By Alexandra Ma
Hate paying data charges because you’ve been streaming too much music? There’s a solution: Go offline.
We’ve compiled a list of the five best apps for offline listening. Bear in mind, downloading music from any of these streaming services could use up a great deal of your data, so we recommend connecting to WiFi first to avoid overage charges.
For $9.99 a month ($5.99 for students, and even more deals if you join as a family), Spotify’s Premium package allows you to download tracks, albums and playlists (but no Taylor Swift) to enjoy without a data connection. You can create your own public and private playlists, and Spotify can also recommend playlists to you depending on the time of day it is. In May 2015, the streaming service launched Spotify Running, which detects your running tempo and tailors your music to your speed.
Spotify is also social. You can follow official accounts from Iggy Azalea to Sean Parker, or link your account to Facebook and share songs with friends. You can also see what songs they’re currently listening to through Spotify’s Activity feed on the desktop app.
To download songs, simply save a track or follow a playlist, and swipe the “Available Offline” function. When the songs finish syncing, you can disconnect and rock out.
Spotify is available for download on Apple, Windows and Android operating systems, in addition to other platforms.
2. Google Play Music
For $9.99 a month, a Google Play subscription gives you access to over 30 million songs, music videos and curated music stations, which you can customize however you want and play wherever. It works on devices ranging from mobile phones to Chromecast speakers.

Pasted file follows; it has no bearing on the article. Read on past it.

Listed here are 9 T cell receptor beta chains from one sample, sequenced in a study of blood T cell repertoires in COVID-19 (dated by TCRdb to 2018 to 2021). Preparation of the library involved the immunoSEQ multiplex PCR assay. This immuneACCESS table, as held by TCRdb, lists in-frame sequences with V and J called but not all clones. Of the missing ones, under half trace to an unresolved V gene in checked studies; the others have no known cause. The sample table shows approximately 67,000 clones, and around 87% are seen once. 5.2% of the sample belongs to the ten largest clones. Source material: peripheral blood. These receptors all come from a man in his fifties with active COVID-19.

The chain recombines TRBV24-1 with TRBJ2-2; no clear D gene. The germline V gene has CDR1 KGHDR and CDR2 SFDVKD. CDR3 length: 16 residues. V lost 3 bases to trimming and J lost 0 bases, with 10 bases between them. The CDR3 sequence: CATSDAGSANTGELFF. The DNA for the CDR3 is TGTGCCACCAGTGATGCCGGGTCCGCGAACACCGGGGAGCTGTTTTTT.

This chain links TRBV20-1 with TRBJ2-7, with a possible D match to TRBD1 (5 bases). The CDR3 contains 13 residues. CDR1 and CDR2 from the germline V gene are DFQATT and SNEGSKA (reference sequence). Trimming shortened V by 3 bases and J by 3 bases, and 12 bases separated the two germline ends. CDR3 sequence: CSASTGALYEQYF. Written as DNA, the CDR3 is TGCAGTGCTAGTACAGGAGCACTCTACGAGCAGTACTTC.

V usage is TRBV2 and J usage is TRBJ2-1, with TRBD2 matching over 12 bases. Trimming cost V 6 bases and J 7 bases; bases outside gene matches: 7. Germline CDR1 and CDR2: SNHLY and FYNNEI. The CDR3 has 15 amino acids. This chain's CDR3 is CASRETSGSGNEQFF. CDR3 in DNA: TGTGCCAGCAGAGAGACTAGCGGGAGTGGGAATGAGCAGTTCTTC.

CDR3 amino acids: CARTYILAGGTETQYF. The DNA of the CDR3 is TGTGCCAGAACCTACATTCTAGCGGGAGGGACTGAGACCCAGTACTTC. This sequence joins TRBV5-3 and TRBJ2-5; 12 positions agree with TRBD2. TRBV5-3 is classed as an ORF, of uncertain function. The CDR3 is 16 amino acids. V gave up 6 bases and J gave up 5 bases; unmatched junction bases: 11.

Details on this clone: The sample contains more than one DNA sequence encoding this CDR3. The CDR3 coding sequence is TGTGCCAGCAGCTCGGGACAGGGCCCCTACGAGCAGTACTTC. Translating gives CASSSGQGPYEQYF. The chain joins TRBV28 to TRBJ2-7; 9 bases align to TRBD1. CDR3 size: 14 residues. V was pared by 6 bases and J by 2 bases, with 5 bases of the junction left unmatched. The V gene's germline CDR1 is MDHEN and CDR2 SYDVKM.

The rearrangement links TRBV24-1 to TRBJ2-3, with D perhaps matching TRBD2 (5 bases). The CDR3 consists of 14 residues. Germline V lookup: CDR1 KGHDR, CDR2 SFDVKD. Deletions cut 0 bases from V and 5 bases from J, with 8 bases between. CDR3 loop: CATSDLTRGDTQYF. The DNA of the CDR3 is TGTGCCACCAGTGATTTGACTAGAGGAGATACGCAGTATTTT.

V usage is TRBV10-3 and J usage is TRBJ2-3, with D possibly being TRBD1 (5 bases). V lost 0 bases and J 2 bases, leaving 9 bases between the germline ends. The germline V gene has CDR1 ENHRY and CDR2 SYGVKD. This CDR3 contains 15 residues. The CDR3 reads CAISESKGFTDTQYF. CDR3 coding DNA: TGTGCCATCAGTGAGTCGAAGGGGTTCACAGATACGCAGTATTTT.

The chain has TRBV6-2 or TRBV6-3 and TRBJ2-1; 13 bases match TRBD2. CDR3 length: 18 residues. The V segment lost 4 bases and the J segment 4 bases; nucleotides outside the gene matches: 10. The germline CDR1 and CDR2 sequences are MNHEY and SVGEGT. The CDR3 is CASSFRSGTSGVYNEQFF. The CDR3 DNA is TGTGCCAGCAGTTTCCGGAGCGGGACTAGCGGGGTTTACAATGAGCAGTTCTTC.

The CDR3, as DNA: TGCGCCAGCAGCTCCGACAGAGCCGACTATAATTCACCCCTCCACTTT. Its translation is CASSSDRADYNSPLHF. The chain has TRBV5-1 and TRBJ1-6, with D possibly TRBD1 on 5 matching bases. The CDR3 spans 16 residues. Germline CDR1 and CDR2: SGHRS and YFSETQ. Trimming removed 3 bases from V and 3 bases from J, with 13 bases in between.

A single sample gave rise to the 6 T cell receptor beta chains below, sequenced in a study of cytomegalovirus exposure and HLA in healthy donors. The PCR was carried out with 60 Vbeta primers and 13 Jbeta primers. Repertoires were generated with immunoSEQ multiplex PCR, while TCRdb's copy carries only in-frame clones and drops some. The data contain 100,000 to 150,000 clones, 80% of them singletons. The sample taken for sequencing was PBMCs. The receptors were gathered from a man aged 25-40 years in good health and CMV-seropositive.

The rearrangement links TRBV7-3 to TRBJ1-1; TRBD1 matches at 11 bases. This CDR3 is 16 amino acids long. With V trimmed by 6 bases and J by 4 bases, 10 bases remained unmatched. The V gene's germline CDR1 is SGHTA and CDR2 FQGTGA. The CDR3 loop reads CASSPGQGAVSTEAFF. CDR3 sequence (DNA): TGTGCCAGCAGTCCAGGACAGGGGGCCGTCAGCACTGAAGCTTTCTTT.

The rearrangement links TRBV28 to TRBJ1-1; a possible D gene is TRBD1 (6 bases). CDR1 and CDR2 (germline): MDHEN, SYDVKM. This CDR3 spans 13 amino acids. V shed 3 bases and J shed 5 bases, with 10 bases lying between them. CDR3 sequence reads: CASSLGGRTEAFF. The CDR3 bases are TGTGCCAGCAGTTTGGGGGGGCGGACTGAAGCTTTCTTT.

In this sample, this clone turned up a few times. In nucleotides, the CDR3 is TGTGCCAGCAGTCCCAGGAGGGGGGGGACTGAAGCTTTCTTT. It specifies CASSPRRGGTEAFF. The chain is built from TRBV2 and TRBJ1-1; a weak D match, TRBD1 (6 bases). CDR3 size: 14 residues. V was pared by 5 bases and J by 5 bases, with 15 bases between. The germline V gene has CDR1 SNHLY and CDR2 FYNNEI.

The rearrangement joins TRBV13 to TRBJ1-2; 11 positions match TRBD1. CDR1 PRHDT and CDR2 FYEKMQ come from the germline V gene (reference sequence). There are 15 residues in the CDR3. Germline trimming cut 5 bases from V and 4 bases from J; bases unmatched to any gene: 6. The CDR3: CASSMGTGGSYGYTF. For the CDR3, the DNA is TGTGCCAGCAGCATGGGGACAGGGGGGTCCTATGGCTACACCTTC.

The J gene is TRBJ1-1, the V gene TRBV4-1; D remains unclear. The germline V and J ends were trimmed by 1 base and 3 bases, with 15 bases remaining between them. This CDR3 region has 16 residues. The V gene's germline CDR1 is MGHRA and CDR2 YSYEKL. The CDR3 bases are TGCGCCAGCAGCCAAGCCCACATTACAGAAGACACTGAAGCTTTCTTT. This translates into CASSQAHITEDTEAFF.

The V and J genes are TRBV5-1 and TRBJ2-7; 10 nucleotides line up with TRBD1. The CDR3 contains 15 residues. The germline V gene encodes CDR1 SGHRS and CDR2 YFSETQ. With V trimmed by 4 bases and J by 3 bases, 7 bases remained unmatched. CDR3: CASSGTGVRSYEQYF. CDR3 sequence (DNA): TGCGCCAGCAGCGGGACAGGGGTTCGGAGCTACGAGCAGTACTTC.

A Google Play subscription also gets you access to the YouTube Music Key beta platform, letting you listen ad-free to official music videos, concert clips and covers — without having to keep the YouTube app open. (A Google spokesperson The Huffington Post that YouTube Music Key beta currently works ad-free on all browsers and Android devices, but it remains unclear when YouTube Music Key will officially launch and what operating systems it will be available for.)
Google’s service lets you import your music collection from other storage platforms, upload it to the cloud and sync it across your devices. You can even add your iTunes library to Google Play for free.
To download songs, simply click on an album, playlist or radio station and hit the Download button.
Google Play is available for download on the Chrome, Android and iOS app stores.
For $9.99 a month ($4.99 for students), Tidal Premium allows you to access over 30 million tracks and over 75,000 videos for offline playing across all devices. For $19.99 a month ($9.99 for students), Tidal HiFi lets you listen to them at even higher quality. Thanks to the streaming service’s strong ties to the music industry — Jay Z and a number of other big-name artists own Tidal — the Premium and HiFi offerings also give you first access to various tracks and performances before they come out on other streaming services, as well as access to Tidal’s exclusively curated playlists, articles and interviews. Tidal users can also import their playlists from other streaming services.
But this might be the greatest plus of a Tidal subscription: The Tidal X, Tidal Rising and Tidal Discovery features give users access to their favorite artists in the form of meet-and-greets or even dinners. They also help you discover up-and-coming artists who produce the kind of music you might like.
To download music offline, simply click the offline button below your desired playlist or album name. Offline Mode, however, is only available on smartphones and tablets for now.
Tidal is available across mobile, tablet, desktop and network players on Apple, PC and Android systems.
For $9.99 a month, Rhapsody Premier allows you to download any song, album or curated playlist from over 32 million songs. (And if you’re a T-Mobile customer, you may be eligible for special pricing.) Users will also be able to access exclusive materials. In June 2015, Rhapsody partnered with BandPage so users can find out about local concert dates for their favorite artists, and even private shows and custom recordings.
To download music, hit the “download” button for any album or playlist you like, and the songs will be available for offline listening.
Rhapsody is also available for use on a wide range of devices, from Android and Apple phones and tablets to Xbox 360 and Ford Sync systems.
Apple Music launches June 30 on all Mac and PC devices — Android in the fall — with a free, three-month trial membership.
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